If you know the town or are from Ayer’s Cliff, chances are you’ve already heard the name of Angus MacKinnon before. He has been a Director at the Fair for over 30 years and has also served as President of the Ayer’s Cliff Fair of the 2000 and 2010 editions.
His knowledge of the Ayer’s Cliff Fair and agriculture makes him a valuable and important figure in the Ayer’s Cliff agricultural landscape. For him, it’s been a family affair for many generations: “My dad retired from the Fair in 1988 and I took over from him. When I was President in the year 2000, it was brought to my attention that 100 years before, my great-great-grandfather was President of the Ayer’s Cliff Fair.” As we can see, the MacKinnon family is a very important and involved family for the Ayer’s Cliff Fair and continues to be: “My daughters are also involved in the Fair. It’s a part of our tradition and our culture!”
MacKinnon is a 7th generation farmer and has been around farming and agriculture all his life. For him, it is important to share knowledge: “Dairy farming is a large part of the agricultural landscape, so it’s an important window we want to project to the public.” As people know, we want to raise healthy and strong animals, we can count on today’s genetics, but technology also helps breeders: “Because the industry has a large bank of genetic information and with the advent of genomic testing in dairy cattle, you can take a hair sample from a calf and you can predict how much milk that calf will produce as a cow and how she will perform as she matures.”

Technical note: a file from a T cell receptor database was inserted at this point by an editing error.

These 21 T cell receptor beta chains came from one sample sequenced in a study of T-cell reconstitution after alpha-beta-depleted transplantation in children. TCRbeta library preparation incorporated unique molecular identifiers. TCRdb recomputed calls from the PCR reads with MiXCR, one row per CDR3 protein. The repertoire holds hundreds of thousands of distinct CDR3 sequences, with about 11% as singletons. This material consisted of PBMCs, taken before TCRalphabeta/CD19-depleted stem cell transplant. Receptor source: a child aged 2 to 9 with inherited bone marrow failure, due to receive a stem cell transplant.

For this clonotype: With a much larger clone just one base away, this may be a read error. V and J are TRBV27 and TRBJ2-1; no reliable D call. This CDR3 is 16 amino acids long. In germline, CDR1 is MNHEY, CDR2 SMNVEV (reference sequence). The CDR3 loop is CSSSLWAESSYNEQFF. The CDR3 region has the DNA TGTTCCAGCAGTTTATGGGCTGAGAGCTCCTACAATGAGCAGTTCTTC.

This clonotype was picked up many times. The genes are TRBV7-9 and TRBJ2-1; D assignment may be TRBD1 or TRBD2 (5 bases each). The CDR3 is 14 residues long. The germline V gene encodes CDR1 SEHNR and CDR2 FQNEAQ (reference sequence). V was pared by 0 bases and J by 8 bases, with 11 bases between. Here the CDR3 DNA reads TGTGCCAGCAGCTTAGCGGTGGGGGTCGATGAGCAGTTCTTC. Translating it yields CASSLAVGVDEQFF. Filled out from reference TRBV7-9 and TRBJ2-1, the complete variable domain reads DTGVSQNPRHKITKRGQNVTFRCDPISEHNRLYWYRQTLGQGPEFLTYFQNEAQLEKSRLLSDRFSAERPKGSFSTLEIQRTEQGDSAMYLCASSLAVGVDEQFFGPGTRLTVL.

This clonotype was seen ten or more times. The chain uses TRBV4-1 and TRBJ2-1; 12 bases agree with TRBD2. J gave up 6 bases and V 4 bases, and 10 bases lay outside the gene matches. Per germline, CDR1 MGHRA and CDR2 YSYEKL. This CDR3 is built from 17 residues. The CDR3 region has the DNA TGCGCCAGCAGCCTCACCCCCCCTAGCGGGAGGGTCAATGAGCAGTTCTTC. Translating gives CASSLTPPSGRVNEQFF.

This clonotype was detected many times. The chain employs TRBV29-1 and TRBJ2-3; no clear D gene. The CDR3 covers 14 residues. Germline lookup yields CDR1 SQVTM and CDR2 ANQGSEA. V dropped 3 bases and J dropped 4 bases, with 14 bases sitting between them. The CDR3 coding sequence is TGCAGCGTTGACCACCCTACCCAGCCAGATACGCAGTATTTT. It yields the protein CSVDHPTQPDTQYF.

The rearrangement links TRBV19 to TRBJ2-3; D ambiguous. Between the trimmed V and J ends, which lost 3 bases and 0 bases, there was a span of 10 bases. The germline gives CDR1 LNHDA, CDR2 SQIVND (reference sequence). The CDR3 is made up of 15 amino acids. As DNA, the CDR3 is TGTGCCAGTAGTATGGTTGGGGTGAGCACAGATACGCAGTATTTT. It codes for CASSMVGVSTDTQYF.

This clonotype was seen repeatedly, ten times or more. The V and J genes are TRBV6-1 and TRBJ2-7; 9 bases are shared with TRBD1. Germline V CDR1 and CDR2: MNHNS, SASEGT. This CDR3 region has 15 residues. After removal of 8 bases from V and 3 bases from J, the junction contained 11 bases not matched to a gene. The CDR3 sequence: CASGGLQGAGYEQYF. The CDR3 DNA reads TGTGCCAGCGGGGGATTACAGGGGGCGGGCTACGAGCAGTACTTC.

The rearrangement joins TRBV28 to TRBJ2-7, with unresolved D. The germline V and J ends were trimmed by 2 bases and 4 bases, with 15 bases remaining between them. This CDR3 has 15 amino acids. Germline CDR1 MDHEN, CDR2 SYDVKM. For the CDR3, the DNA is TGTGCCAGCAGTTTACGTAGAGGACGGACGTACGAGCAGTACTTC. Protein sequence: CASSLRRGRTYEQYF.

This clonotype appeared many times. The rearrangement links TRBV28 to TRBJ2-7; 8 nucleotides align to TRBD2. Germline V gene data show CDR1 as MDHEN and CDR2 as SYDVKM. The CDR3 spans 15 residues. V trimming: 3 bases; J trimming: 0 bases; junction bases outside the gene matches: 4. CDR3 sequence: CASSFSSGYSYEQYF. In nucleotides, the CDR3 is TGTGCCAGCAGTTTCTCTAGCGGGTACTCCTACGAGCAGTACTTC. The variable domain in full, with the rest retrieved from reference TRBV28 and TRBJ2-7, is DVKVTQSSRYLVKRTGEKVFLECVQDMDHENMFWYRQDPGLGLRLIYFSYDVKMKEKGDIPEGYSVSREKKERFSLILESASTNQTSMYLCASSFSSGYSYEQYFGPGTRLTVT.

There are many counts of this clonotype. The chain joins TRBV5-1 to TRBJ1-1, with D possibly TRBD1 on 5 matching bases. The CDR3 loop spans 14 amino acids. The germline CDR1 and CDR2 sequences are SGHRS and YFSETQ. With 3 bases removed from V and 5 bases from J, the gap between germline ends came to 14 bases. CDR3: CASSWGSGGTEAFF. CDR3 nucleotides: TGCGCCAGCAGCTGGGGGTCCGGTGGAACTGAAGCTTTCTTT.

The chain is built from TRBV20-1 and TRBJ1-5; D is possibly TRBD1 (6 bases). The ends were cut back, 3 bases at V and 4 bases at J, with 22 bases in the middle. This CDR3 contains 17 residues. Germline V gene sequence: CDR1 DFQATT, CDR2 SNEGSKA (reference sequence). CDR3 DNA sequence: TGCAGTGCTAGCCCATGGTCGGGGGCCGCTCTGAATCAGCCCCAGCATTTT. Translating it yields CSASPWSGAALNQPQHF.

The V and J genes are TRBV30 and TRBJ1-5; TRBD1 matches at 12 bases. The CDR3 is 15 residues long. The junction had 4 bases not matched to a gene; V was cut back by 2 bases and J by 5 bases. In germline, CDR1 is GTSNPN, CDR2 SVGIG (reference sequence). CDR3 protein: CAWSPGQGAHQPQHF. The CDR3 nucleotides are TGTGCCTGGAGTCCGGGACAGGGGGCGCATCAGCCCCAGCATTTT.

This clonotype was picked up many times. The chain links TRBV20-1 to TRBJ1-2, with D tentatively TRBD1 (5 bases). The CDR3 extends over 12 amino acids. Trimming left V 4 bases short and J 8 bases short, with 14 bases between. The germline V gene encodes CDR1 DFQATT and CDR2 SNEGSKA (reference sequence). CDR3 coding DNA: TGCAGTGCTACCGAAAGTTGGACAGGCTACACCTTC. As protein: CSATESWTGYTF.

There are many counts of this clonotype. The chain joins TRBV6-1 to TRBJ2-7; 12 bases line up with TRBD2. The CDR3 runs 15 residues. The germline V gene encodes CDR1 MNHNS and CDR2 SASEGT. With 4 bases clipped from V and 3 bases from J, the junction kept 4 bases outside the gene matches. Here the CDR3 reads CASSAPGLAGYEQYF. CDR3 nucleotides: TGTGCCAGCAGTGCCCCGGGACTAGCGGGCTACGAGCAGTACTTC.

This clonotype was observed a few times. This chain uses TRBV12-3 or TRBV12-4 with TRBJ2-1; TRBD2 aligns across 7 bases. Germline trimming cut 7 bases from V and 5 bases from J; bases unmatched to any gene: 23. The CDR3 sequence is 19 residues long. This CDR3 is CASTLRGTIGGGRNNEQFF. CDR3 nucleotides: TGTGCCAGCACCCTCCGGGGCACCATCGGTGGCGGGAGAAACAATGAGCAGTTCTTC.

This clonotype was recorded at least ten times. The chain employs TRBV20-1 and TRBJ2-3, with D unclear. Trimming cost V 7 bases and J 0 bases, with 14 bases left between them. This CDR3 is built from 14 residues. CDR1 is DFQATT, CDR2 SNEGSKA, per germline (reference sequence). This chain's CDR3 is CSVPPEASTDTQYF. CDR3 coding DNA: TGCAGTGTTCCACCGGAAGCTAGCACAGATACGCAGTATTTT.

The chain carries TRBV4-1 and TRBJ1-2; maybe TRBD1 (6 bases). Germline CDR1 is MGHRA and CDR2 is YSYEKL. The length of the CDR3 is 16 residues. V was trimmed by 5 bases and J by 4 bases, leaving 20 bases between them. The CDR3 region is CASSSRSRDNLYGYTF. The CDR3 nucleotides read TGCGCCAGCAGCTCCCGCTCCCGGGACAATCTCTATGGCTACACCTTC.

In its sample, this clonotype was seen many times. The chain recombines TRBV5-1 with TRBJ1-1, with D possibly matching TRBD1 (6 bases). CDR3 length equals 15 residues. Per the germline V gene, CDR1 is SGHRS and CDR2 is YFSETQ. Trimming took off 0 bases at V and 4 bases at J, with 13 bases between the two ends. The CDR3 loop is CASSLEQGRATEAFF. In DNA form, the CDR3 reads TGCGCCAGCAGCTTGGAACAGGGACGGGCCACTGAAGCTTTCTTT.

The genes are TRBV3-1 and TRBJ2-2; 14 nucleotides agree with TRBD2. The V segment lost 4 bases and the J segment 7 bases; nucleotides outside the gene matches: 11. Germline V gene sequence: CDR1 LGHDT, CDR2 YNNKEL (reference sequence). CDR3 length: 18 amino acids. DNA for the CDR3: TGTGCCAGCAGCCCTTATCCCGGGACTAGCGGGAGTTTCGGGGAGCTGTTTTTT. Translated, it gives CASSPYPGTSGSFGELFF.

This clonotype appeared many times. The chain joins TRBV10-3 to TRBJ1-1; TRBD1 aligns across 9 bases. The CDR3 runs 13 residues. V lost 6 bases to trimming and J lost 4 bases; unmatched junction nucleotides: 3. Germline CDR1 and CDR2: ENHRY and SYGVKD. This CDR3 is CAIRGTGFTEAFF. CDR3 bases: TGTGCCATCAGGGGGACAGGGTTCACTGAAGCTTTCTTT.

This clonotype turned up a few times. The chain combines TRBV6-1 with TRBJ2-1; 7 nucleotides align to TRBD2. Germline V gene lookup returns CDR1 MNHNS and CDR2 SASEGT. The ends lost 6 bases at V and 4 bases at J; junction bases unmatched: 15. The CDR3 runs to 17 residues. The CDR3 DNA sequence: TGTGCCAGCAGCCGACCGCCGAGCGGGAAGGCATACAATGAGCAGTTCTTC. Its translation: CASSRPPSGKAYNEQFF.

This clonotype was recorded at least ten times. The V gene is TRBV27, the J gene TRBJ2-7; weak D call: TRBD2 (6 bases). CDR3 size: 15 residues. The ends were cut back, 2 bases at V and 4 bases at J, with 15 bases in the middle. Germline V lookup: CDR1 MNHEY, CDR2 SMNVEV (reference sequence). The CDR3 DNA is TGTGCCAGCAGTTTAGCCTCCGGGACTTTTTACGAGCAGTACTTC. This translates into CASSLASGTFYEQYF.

To crown the big winner, the Fair can count on invited judges for the cattle judging: “In the Diary section, we have a list of provincial judges we have access to. They have gone through judging school so they all have about the same criteria of what is a good cow and they’re neutral. They can come from Ontario, the United States or Quebec, we never know.” And what are those criteria? “You want a cow that has a well-attached udder, teat placement is important for milking purposes, standing on a good set of legs, not too straight and not too curved, and a big stomach barrel to be able to consume large quantities of forages. That’s in simple terms. In cows we look for longevity, so they have to have a good udder to hold all that milk and good feet and legs to ensure good mobility.”
Every year, several surrounding farms are present at the Fair and most of them have been coming for a few generations: “We usually have between 90 and 100 Holstein that would represent probably 12 to 16 different farms from the area.” And what does the big winner win? “We usually have a $1,000 sponsorship for the Grand Champion cow. It’s a big honour for farmers to be able to say they won a Grand Champion at the Fair!“
MacKinnon has won several awards during his long career. However, his favourite memory took place last edition and does not involve himself directly: “My daughter brought our cows and won the breeders banner. We were very excited about that! I’ve won that prize before, but it was great to see my daughter win it, I was very proud!”